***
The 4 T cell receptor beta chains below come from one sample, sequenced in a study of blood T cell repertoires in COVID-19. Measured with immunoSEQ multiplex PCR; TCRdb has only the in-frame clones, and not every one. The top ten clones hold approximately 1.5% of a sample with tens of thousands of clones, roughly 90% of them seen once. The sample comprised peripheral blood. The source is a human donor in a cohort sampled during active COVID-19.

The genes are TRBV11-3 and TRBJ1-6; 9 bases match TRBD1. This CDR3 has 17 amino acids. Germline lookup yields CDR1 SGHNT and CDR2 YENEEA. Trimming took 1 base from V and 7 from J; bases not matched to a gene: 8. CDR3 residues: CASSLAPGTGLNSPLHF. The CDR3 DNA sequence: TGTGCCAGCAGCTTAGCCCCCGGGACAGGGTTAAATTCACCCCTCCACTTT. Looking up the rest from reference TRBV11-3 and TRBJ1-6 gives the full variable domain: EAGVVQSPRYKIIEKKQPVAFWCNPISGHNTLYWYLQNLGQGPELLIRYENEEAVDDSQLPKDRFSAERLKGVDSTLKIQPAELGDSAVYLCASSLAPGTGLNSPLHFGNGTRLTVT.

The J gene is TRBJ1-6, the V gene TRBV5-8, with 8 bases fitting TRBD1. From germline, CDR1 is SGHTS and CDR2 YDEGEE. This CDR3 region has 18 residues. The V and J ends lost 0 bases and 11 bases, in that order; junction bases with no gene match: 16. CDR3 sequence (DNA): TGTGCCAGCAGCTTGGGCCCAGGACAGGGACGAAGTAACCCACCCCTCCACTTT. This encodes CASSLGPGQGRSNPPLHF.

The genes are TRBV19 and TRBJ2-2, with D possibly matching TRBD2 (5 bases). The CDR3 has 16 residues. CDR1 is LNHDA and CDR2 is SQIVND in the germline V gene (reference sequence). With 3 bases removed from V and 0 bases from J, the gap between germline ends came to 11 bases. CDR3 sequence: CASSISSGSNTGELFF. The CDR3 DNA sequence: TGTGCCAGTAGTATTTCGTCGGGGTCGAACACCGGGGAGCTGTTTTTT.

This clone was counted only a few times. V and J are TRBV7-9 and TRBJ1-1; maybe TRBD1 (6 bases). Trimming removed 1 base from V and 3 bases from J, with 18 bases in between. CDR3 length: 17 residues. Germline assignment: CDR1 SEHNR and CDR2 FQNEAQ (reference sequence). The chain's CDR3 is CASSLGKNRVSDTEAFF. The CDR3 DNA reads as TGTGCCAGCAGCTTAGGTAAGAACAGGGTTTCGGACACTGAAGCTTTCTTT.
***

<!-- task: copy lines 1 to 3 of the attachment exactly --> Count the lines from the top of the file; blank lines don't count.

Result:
The 4 T cell receptor beta chains below come from one sample, sequenced in a study of blood T cell repertoires in COVID-19. Measured with immunoSEQ multiplex PCR; TCRdb has only the in-frame clones, and not every one. The top ten clones hold approximately 1.5% of a sample with tens of thousands of clones, roughly 90% of them seen once. The sample comprised peripheral blood. The source is a human donor in a cohort sampled during active COVID-19.

The genes are TRBV11-3 and TRBJ1-6; 9 bases match TRBD1. This CDR3 has 17 amino acids. Germline lookup yields CDR1 SGHNT and CDR2 YENEEA. Trimming took 1 base from V and 7 from J; bases not matched to a gene: 8. CDR3 residues: CASSLAPGTGLNSPLHF. The CDR3 DNA sequence: TGTGCCAGCAGCTTAGCCCCCGGGACAGGGTTAAATTCACCCCTCCACTTT. Looking up the rest from reference TRBV11-3 and TRBJ1-6 gives the full variable domain: EAGVVQSPRYKIIEKKQPVAFWCNPISGHNTLYWYLQNLGQGPELLIRYENEEAVDDSQLPKDRFSAERLKGVDSTLKIQPAELGDSAVYLCASSLAPGTGLNSPLHFGNGTRLTVT.

The J gene is TRBJ1-6, the V gene TRBV5-8, with 8 bases fitting TRBD1. From germline, CDR1 is SGHTS and CDR2 YDEGEE. This CDR3 region has 18 residues. The V and J ends lost 0 bases and 11 bases, in that order; junction bases with no gene match: 16. CDR3 sequence (DNA): TGTGCCAGCAGCTTGGGCCCAGGACAGGGACGAAGTAACCCACCCCTCCACTTT. This encodes CASSLGPGQGRSNPPLHF.